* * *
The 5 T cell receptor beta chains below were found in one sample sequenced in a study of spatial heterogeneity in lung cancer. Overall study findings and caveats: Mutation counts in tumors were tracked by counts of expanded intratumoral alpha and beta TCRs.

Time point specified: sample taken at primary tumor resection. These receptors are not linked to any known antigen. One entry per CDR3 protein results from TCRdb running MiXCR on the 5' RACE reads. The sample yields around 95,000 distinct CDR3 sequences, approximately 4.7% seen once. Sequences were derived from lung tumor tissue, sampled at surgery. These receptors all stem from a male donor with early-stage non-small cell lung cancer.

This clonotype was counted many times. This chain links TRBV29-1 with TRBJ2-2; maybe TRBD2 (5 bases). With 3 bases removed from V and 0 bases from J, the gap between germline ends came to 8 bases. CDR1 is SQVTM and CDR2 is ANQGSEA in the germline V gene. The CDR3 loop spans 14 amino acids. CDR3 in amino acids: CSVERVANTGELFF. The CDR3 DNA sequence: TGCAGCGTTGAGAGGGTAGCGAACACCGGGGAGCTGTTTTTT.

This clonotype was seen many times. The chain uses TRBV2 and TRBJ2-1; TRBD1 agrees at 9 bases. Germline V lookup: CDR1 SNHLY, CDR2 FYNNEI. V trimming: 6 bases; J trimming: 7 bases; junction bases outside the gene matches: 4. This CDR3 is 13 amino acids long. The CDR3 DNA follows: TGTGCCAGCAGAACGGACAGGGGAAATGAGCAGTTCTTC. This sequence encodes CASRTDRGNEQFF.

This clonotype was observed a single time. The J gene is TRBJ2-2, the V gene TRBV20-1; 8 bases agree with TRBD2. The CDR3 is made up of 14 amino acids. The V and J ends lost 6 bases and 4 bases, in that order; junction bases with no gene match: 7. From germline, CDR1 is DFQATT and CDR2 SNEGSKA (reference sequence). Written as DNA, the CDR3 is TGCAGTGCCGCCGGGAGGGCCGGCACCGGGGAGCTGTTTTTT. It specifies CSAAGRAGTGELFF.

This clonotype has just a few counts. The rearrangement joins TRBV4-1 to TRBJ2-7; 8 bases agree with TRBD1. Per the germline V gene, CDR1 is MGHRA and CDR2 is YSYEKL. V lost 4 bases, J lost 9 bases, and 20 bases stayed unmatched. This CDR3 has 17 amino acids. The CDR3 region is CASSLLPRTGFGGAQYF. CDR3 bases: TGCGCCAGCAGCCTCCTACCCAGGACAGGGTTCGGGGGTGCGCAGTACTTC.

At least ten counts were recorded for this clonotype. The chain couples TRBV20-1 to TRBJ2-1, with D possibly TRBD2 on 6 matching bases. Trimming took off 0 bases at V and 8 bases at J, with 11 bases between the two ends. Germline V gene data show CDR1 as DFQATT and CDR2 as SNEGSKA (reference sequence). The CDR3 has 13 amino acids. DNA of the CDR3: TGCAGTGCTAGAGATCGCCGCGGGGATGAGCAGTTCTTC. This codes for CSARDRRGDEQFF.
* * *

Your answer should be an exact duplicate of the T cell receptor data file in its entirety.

The 5 T cell receptor beta chains below were found in one sample sequenced in a study of spatial heterogeneity in lung cancer. Overall study findings and caveats: Mutation counts in tumors were tracked by counts of expanded intratumoral alpha and beta TCRs.

Time point specified: sample taken at primary tumor resection. These receptors are not linked to any known antigen. One entry per CDR3 protein results from TCRdb running MiXCR on the 5' RACE reads. The sample yields around 95,000 distinct CDR3 sequences, approximately 4.7% seen once. Sequences were derived from lung tumor tissue, sampled at surgery. These receptors all stem from a male donor with early-stage non-small cell lung cancer.

This clonotype was counted many times. This chain links TRBV29-1 with TRBJ2-2; maybe TRBD2 (5 bases). With 3 bases removed from V and 0 bases from J, the gap between germline ends came to 8 bases. CDR1 is SQVTM and CDR2 is ANQGSEA in the germline V gene. The CDR3 loop spans 14 amino acids. CDR3 in amino acids: CSVERVANTGELFF. The CDR3 DNA sequence: TGCAGCGTTGAGAGGGTAGCGAACACCGGGGAGCTGTTTTTT.

This clonotype was seen many times. The chain uses TRBV2 and TRBJ2-1; TRBD1 agrees at 9 bases. Germline V lookup: CDR1 SNHLY, CDR2 FYNNEI. V trimming: 6 bases; J trimming: 7 bases; junction bases outside the gene matches: 4. This CDR3 is 13 amino acids long. The CDR3 DNA follows: TGTGCCAGCAGAACGGACAGGGGAAATGAGCAGTTCTTC. This sequence encodes CASRTDRGNEQFF.

This clonotype was observed a single time. The J gene is TRBJ2-2, the V gene TRBV20-1; 8 bases agree with TRBD2. The CDR3 is made up of 14 amino acids. The V and J ends lost 6 bases and 4 bases, in that order; junction bases with no gene match: 7. From germline, CDR1 is DFQATT and CDR2 SNEGSKA (reference sequence). Written as DNA, the CDR3 is TGCAGTGCCGCCGGGAGGGCCGGCACCGGGGAGCTGTTTTTT. It specifies CSAAGRAGTGELFF.

This clonotype has just a few counts. The rearrangement joins TRBV4-1 to TRBJ2-7; 8 bases agree with TRBD1. Per the germline V gene, CDR1 is MGHRA and CDR2 is YSYEKL. V lost 4 bases, J lost 9 bases, and 20 bases stayed unmatched. This CDR3 has 17 amino acids. The CDR3 region is CASSLLPRTGFGGAQYF. CDR3 bases: TGCGCCAGCAGCCTCCTACCCAGGACAGGGTTCGGGGGTGCGCAGTACTTC.

At least ten counts were recorded for this clonotype. The chain couples TRBV20-1 to TRBJ2-1, with D possibly TRBD2 on 6 matching bases. Trimming took off 0 bases at V and 8 bases at J, with 11 bases between the two ends. Germline V gene data show CDR1 as DFQATT and CDR2 as SNEGSKA (reference sequence). The CDR3 has 13 amino acids. DNA of the CDR3: TGCAGTGCTAGAGATCGCCGCGGGGATGAGCAGTTCTTC. This codes for CSARDRRGDEQFF.